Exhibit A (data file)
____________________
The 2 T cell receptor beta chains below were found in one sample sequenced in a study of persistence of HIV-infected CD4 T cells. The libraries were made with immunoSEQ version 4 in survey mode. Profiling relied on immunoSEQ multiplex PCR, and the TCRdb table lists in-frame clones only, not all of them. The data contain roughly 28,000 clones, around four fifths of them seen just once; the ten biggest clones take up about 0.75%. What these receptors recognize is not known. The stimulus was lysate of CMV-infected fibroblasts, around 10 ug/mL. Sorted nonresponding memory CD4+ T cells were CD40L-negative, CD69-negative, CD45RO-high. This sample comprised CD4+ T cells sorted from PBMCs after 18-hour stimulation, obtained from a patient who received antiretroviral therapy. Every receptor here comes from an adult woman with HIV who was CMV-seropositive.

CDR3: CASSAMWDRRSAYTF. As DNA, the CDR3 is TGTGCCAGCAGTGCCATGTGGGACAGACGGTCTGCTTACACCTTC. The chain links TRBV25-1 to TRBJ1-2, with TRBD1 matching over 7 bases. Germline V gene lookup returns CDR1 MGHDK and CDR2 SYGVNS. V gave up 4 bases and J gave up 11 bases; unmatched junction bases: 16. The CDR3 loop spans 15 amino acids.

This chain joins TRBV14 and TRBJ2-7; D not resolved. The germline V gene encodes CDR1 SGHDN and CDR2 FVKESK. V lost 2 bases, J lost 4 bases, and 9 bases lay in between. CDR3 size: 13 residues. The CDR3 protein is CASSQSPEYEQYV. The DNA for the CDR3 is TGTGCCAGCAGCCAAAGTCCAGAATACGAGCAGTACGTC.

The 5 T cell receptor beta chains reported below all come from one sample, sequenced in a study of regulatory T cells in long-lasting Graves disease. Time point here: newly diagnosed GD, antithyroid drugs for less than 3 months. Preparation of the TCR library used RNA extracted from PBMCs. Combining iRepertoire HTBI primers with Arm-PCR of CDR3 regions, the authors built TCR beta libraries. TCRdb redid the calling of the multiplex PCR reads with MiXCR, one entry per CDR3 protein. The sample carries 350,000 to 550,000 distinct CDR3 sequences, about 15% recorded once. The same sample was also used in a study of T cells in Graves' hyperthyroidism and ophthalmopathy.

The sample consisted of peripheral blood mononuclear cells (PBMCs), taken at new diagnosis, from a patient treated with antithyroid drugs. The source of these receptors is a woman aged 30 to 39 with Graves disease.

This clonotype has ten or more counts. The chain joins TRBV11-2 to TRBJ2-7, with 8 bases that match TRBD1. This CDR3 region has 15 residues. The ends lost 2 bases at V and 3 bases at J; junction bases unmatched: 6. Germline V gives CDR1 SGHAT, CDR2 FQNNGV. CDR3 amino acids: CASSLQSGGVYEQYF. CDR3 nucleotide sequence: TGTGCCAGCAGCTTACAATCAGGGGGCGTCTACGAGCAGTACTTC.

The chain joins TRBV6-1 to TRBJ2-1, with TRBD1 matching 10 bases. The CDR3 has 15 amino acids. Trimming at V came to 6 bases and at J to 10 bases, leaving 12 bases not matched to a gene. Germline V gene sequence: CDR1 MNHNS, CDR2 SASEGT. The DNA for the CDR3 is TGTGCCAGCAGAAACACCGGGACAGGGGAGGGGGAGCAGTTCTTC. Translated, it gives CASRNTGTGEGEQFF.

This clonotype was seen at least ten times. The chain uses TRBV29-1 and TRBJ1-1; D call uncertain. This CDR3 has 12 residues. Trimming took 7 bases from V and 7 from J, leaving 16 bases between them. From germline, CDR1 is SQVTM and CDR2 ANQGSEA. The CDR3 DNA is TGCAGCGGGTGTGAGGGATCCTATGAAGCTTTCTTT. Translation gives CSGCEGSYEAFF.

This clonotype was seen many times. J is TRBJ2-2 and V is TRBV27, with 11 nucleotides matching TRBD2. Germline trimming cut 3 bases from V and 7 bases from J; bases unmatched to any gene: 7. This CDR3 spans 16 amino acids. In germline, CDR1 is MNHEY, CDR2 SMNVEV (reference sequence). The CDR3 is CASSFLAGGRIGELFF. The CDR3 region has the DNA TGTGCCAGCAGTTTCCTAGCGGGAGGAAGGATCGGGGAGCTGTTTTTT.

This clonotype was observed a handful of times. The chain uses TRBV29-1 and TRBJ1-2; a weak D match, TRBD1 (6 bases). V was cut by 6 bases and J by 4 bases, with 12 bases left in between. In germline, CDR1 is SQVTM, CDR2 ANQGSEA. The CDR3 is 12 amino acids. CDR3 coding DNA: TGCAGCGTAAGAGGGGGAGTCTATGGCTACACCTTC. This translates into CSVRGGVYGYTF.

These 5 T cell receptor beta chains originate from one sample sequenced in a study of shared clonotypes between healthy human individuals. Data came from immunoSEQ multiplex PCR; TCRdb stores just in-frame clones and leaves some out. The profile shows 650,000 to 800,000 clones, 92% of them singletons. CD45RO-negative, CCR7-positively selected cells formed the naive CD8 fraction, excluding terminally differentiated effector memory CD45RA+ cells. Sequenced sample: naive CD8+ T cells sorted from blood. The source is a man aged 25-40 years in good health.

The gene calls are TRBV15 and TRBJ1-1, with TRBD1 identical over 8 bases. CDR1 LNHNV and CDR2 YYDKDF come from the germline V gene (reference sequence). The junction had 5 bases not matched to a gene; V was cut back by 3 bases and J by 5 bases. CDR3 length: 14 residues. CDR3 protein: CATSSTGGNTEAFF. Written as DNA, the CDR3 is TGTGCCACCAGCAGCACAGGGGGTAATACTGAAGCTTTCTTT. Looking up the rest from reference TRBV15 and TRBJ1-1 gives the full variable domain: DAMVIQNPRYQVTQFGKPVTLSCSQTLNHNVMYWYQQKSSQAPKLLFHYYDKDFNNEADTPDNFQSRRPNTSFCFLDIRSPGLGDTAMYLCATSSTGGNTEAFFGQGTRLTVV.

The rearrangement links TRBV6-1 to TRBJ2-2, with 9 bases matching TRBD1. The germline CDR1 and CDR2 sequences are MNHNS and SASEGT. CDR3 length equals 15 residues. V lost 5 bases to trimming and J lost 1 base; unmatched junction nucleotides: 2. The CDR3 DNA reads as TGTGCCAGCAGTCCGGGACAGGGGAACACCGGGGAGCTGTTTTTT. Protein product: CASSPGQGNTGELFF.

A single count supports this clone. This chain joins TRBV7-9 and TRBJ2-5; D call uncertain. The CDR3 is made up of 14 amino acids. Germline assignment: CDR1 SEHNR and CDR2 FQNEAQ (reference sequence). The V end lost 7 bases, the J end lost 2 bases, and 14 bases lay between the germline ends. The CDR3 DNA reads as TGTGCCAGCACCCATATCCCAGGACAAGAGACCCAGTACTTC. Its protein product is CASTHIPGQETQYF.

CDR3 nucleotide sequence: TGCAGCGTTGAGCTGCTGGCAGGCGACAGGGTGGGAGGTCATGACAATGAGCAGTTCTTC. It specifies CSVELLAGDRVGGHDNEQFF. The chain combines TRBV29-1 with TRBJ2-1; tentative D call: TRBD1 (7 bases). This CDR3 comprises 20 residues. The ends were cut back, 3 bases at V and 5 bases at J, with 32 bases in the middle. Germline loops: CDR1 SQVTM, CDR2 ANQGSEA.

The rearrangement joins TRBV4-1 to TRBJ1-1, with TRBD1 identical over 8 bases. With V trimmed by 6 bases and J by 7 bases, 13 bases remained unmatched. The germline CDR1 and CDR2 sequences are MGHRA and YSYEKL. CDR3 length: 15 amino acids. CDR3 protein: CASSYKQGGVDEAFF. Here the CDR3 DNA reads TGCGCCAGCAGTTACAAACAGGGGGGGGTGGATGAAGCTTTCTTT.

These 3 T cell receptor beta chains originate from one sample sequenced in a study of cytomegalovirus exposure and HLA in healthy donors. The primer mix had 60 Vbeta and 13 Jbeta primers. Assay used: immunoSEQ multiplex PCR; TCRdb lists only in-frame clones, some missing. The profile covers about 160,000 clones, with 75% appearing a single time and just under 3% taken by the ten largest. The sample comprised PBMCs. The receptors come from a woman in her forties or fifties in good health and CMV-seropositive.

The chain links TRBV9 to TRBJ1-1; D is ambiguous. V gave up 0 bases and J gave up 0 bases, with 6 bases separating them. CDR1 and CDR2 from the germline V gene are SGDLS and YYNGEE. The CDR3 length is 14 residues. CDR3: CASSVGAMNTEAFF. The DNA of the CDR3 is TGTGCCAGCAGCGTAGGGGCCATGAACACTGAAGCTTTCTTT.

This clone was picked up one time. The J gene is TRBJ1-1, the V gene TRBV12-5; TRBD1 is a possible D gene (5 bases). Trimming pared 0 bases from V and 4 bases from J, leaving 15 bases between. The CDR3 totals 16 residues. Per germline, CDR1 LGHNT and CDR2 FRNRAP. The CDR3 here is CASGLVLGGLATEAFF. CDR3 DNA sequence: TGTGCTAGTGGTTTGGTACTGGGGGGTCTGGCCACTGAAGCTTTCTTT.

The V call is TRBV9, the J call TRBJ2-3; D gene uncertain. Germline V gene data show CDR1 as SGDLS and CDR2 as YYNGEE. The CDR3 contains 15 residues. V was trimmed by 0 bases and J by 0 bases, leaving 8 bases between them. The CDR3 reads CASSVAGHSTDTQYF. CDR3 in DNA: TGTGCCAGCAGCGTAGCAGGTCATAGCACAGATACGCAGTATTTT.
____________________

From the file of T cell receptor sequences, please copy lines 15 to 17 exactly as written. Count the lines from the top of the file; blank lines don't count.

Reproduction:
CDR3 nucleotide sequence: TGCAGCGTTGAGCTGCTGGCAGGCGACAGGGTGGGAGGTCATGACAATGAGCAGTTCTTC. It specifies CSVELLAGDRVGGHDNEQFF. The chain combines TRBV29-1 with TRBJ2-1; tentative D call: TRBD1 (7 bases). This CDR3 comprises 20 residues. The ends were cut back, 3 bases at V and 5 bases at J, with 32 bases in the middle. Germline loops: CDR1 SQVTM, CDR2 ANQGSEA.

The rearrangement joins TRBV4-1 to TRBJ1-1, with TRBD1 identical over 8 bases. With V trimmed by 6 bases and J by 7 bases, 13 bases remained unmatched. The germline CDR1 and CDR2 sequences are MGHRA and YSYEKL. CDR3 length: 15 amino acids. CDR3 protein: CASSYKQGGVDEAFF. Here the CDR3 DNA reads TGCGCCAGCAGTTACAAACAGGGGGGGGTGGATGAAGCTTTCTTT.

These 3 T cell receptor beta chains originate from one sample sequenced in a study of cytomegalovirus exposure and HLA in healthy donors. The primer mix had 60 Vbeta and 13 Jbeta primers. Assay used: immunoSEQ multiplex PCR; TCRdb lists only in-frame clones, some missing. The profile covers about 160,000 clones, with 75% appearing a single time and just under 3% taken by the ten largest. The sample comprised PBMCs. The receptors come from a woman in her forties or fifties in good health and CMV-seropositive.